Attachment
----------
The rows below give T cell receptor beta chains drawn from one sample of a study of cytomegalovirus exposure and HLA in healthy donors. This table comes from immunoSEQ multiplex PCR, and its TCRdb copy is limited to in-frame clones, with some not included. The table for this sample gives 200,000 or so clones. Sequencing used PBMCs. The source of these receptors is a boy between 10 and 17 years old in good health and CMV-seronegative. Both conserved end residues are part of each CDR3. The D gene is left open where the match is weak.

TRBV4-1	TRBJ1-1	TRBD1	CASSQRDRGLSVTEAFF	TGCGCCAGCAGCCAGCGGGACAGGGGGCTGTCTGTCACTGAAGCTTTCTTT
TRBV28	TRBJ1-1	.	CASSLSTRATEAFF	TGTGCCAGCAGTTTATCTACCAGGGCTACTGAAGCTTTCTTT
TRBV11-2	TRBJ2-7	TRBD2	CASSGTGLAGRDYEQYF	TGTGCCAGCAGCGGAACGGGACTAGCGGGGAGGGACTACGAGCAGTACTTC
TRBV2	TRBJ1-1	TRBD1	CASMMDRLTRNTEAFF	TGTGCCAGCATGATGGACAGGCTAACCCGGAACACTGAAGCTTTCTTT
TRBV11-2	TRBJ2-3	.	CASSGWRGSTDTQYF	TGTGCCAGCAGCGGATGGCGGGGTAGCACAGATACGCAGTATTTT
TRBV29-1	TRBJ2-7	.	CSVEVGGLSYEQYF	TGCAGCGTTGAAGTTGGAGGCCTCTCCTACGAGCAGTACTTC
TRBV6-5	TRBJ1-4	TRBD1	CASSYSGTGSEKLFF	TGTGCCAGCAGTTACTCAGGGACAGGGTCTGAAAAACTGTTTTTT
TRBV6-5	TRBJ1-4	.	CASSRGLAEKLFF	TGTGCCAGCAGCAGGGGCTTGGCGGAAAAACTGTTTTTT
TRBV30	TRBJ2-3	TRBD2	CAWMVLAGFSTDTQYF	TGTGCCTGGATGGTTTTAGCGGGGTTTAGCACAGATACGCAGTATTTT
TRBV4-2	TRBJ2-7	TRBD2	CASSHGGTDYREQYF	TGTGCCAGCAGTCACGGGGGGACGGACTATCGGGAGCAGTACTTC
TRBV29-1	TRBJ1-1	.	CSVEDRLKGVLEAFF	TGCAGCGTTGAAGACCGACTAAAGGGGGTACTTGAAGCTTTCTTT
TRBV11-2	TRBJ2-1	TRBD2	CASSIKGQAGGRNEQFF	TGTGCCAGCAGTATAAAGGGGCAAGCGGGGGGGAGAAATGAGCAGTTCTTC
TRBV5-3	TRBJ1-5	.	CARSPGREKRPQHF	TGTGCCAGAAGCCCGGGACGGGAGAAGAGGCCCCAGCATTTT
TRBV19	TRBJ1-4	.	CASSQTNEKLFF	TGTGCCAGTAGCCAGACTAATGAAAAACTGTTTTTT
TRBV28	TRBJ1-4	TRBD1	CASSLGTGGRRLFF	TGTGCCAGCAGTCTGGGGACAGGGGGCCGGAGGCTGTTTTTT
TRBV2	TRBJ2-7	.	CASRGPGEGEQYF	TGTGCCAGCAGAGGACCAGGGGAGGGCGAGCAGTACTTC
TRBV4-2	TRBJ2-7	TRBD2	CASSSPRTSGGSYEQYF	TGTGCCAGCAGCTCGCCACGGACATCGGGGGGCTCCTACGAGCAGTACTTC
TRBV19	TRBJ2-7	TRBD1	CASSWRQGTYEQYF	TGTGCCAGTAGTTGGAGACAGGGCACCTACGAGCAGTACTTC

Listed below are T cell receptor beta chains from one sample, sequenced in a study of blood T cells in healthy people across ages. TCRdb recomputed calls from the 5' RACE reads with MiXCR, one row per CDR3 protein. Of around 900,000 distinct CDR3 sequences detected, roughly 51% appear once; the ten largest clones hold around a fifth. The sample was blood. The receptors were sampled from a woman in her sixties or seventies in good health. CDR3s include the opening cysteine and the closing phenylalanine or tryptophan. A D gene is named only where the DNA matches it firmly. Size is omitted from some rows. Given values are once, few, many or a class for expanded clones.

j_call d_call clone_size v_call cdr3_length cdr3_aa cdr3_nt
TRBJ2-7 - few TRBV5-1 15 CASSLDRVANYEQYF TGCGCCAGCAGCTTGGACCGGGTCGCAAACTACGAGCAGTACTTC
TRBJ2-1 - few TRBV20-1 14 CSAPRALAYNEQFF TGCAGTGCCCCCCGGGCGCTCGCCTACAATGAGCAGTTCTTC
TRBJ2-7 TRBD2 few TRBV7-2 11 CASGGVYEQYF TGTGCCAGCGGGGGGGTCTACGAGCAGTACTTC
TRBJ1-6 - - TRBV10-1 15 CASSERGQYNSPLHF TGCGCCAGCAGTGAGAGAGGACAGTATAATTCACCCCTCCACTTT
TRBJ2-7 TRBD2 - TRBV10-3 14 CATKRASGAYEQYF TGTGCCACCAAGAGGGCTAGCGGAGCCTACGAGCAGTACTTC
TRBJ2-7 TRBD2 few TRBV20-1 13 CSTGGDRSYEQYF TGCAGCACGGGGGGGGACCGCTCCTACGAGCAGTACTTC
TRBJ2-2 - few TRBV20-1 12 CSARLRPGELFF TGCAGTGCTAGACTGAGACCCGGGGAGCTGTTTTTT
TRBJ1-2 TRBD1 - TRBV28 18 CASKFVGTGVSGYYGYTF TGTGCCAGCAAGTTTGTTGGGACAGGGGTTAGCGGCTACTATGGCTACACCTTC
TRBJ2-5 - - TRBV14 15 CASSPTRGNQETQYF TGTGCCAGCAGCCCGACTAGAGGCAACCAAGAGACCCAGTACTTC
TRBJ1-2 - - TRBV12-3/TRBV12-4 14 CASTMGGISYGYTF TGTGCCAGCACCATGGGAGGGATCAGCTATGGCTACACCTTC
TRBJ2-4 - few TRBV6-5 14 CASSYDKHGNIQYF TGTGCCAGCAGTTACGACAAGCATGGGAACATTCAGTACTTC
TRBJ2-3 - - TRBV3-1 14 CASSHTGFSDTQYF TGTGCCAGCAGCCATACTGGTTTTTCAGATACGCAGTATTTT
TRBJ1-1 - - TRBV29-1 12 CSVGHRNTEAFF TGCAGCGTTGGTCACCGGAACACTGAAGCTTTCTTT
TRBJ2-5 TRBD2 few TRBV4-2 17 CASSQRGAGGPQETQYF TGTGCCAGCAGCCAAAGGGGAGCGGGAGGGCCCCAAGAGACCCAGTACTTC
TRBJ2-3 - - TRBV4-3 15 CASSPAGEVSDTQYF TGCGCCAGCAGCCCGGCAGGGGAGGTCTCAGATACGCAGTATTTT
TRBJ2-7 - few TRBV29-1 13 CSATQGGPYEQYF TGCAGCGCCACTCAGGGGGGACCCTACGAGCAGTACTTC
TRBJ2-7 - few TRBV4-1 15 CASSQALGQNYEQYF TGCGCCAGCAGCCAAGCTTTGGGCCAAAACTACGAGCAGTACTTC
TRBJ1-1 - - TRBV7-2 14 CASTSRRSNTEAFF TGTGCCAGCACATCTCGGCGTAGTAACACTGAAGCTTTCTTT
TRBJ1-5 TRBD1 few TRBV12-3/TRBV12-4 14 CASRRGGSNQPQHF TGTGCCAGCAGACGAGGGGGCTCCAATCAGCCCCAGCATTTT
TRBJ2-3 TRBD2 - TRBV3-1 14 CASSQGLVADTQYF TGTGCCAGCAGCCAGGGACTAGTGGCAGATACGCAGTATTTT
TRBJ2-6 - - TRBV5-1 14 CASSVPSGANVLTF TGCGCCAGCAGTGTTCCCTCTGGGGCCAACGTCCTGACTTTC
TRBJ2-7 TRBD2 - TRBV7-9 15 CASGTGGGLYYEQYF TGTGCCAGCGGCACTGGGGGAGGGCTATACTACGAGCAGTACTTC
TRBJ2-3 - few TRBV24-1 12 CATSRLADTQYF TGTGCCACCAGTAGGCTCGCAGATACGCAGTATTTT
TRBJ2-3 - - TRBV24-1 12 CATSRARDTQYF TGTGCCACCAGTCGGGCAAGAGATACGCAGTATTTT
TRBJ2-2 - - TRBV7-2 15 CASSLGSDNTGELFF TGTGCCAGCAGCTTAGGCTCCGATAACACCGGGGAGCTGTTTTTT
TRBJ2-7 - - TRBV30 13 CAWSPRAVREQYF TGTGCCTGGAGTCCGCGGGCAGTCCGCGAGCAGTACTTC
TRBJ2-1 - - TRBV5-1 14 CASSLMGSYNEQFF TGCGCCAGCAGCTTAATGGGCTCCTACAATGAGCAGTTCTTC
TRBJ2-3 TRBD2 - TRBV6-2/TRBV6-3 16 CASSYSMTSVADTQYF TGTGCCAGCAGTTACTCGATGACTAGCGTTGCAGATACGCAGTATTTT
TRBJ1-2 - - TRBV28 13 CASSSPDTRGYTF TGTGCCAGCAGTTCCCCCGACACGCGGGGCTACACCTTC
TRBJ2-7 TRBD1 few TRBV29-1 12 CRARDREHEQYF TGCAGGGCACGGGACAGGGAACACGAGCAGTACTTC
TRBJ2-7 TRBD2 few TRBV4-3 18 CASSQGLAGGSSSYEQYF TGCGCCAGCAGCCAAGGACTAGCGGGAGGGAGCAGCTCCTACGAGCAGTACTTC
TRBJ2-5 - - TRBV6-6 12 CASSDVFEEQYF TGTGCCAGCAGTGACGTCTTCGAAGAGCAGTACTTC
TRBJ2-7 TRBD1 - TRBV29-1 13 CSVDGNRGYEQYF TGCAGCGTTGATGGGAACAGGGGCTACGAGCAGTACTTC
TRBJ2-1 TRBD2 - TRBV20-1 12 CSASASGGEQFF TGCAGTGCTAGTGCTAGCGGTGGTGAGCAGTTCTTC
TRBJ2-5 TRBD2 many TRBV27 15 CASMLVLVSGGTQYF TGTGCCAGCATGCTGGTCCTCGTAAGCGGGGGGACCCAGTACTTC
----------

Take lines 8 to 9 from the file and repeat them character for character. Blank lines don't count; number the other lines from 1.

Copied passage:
TRBV6-5	TRBJ1-4	TRBD1	CASSYSGTGSEKLFF	TGTGCCAGCAGTTACTCAGGGACAGGGTCTGAAAAACTGTTTTTT
TRBV6-5	TRBJ1-4	.	CASSRGLAEKLFF	TGTGCCAGCAGCAGGGGCTTGGCGGAAAAACTGTTTTTT